On 9 September 2017 when I released my latest book, From Within the Firebird's Nest, I braced myself. I have often said that writing a book is a solitary occupation, but the hours and days between the release of a book and the first real feedback are among the loneliest times. Honestly, you begin to rethink everything that you did in the storyline – – all of the dialogue – – and all of the characters. You have to come to the point where you can set all that aside, take a deep breath and just wait for the feedback. I am happy to say that most of the feedback thus far has been very positive to include several five-star reviews on Amazon, Barnes & Noble, and Goodreads.
Along with feedback has come a variety of questions, one missive was a compliment on the book’s cover, I responded with gratitude and mentioned that I had designed it –. In fact, I not only designed this book cover but have designed the covers for all of my books and plan on continuing to do so.
Whenever I tell someone that I am a novelist, I am often asked about my process. I do not see what I do as a process, but it does consist of many parts that I tend to do over and over again – – one of those parts is designing the book cover which I do fairly early on. Since my design for From Within the Firebird's Nest is still clear in my mind, I thought I would tell you about it. To me, the cover design is a graphic representation of the main parts or elements of the story and meant to be an abstract of where I plan on taking the reader. For this book, I wanted to include elements of coding, numbers stations, espionage, and of the myth of the Firebird.
At first, I was going to make the background a collection of numbers and letters used in the book as a crypto code. However, after a bit of consideration, I thought using an actual KGB one-time sheet would be a better representation. It is a piece of history that was functional during the Cold War and represents the code part of the book very well. What you see in on the cover is an authentic KGB one-time sheet.
The next element I chose was the Slavic Firebird. Due to the name of the secret project in the book, the Crimson Firebird Initiative, I needed a Firebird that was also red. Shutterstock is an excellent resource for various artwork, and I licensed two Firebirds from the site that I thought worked very well. Eventually, I decided between them and used that one for the cover of the book.
The third element that I wanted for the book was the KGB badge. I wanted a representation of the badge in use during the period when the CFI would've been developed and thanks to the Internet I was able to find one.
I took these three elements and placed in a pleasing layout that also allowed me to include the book title and author name. The only real essential element from the story not represented was the numbers station. However, I realized I also had a back cover.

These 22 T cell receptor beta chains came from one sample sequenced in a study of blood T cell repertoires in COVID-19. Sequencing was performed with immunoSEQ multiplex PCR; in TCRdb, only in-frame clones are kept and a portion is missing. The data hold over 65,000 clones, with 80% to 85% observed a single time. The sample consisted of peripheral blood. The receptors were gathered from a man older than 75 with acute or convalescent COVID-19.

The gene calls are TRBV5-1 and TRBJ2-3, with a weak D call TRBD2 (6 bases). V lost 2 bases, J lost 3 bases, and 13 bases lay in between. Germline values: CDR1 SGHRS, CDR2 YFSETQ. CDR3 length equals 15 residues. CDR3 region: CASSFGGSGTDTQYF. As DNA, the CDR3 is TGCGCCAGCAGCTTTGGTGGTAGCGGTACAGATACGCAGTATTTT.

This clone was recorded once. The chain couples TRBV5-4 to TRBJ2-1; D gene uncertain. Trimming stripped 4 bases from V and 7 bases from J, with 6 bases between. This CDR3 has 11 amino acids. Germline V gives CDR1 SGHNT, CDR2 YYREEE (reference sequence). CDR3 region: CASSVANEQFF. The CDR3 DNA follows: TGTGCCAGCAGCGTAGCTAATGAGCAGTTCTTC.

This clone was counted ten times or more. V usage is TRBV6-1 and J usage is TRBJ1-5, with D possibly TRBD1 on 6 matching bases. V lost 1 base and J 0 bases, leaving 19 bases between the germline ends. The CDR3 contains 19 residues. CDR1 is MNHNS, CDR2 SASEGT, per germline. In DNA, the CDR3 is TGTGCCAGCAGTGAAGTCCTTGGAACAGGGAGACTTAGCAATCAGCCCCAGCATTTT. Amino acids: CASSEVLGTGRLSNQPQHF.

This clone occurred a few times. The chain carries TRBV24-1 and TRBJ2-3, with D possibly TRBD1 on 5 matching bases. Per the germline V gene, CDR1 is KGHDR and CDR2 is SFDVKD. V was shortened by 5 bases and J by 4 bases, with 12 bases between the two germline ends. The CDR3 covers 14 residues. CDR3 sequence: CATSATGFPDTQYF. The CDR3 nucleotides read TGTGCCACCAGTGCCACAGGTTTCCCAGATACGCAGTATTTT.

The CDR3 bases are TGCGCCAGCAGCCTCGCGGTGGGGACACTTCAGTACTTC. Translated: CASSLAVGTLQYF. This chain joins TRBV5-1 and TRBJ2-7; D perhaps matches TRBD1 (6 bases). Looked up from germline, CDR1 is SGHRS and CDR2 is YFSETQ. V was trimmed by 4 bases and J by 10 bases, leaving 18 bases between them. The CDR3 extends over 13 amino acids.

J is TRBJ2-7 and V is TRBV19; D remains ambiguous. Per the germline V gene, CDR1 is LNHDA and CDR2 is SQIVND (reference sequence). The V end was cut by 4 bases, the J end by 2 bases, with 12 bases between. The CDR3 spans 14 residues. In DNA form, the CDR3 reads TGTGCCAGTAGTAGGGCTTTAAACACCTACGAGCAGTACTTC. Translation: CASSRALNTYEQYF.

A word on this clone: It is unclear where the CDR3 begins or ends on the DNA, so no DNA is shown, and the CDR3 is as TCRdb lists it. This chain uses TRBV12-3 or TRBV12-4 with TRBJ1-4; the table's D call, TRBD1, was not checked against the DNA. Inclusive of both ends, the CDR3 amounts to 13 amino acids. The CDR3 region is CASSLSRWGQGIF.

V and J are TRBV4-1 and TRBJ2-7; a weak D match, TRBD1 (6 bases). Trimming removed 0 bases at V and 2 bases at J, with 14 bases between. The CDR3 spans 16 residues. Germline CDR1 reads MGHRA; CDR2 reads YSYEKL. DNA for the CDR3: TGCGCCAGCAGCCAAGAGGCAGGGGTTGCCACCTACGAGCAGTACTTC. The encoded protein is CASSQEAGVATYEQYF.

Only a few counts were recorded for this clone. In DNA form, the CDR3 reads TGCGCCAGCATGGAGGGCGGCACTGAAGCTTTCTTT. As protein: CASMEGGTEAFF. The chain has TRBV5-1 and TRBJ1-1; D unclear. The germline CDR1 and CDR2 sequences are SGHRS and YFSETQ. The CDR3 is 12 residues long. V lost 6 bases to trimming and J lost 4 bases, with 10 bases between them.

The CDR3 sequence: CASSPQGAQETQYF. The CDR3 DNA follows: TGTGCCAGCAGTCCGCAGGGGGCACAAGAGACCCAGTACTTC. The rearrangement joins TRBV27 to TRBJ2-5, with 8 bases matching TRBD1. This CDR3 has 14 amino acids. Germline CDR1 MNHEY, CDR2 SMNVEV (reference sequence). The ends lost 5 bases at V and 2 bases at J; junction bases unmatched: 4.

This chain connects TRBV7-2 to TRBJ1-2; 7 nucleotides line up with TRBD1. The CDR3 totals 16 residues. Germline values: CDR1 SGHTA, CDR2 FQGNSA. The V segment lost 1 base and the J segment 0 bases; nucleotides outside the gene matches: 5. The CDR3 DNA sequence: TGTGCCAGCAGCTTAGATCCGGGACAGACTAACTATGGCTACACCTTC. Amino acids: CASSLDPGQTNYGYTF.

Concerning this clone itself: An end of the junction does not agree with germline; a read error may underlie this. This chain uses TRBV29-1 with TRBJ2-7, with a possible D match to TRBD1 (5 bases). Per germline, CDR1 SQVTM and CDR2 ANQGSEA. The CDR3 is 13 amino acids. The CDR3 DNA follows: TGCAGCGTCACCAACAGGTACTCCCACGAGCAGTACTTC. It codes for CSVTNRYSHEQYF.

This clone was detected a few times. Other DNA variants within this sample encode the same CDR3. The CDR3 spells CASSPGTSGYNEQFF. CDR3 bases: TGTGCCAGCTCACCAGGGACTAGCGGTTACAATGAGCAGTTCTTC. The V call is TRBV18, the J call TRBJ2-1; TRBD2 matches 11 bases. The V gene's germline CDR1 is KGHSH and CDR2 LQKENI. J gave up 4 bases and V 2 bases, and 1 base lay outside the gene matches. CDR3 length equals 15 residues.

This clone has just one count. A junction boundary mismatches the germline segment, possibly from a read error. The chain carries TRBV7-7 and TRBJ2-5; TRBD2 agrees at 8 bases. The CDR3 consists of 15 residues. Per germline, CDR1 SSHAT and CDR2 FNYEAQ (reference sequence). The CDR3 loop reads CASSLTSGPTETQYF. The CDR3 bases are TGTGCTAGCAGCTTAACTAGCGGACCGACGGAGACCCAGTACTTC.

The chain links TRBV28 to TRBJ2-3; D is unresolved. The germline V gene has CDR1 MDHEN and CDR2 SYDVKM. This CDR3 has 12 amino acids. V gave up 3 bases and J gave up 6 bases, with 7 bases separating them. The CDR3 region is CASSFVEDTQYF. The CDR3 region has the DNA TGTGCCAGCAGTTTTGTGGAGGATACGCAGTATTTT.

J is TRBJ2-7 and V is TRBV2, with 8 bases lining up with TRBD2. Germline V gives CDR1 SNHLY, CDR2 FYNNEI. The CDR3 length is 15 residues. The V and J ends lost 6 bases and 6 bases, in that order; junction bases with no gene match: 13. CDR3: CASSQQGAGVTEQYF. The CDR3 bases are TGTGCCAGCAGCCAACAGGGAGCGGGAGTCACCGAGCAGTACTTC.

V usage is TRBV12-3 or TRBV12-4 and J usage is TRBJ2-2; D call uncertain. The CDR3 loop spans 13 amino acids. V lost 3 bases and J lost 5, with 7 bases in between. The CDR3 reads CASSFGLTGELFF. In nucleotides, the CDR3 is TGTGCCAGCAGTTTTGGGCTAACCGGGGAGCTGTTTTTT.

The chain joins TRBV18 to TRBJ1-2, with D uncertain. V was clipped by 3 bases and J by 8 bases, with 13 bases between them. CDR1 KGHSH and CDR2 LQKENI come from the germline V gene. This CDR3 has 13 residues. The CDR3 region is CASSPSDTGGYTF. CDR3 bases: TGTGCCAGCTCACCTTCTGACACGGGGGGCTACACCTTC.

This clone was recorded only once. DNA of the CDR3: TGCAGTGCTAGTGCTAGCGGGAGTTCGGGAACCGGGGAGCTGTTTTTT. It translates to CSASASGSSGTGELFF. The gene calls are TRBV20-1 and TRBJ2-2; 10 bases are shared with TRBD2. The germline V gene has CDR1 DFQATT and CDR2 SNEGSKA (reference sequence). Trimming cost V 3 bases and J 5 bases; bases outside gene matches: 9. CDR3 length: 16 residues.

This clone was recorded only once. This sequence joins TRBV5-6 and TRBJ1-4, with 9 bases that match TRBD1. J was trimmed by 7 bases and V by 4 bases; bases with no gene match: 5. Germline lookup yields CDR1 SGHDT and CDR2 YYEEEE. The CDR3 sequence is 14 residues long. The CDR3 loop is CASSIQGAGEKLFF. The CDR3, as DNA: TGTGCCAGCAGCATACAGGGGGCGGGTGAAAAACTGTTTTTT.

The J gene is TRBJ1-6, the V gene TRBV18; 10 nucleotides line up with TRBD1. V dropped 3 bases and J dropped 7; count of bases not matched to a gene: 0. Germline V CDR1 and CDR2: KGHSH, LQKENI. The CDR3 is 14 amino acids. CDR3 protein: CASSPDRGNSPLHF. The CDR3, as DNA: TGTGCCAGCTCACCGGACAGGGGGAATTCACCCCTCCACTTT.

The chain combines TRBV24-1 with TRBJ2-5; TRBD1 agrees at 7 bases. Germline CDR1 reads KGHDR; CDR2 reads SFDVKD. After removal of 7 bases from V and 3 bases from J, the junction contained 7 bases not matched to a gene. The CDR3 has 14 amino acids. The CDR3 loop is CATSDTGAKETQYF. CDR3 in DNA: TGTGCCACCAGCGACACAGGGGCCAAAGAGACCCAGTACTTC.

The back cover only contains one element -- the tuning dial of a radio that included the city names of the stations. Obtaining this graphic was less involved and only required me to take a picture of the tuning dial of a Blaupunkt stereo console that I inherited which matched the one that I used in the story. Now, the significant elements of the story were all included.
CreateSpace was handling the printing of the paperback copy of my book, and one of their services was cover design. Since I already had a design in mind and created, I presented this to their team and told them the extra style factors I wanted to be included but was unable to produce myself. Among the factors were stencil-style lettering and a more sinister coloration and presentation of the graphics on the cover. I was more than pleased with the cover design that they put together. I also found their explanation for their creative concept to be interesting as well:
For your cover design we have used the provided cover images whilst also following your inputs made within the design profile and also using your cover mock-up as guidance. We have used additional stock imagery to add more of a grungy and distressed feel to your cover images - almost as if they are rusting away upon the cover itself. We have done this as we understand your book is under the thriller category, and you also mention with referenced covers that this is a style you’d like to use. We have also used more gritty styles over the rising firebird. We have used the radio image at the top of the back cover, blending it into the background style so it doesn’t appear too stuck on. We have used your cover references as inspiration for typography, choosing a stencil style font which we have replaced in colours sampled from the Firebird - this brings great cohesion to the cover composition. We have also altered some of the illustration so it intertwines with the typography, as opposed to the typography covering the beautiful details.
Now you know how the cover design came to be...I sincerely would not have any problem with this book being judged based on its cover because I like the final cover and think it is an excellent representation of the story presented on the pages within that cover.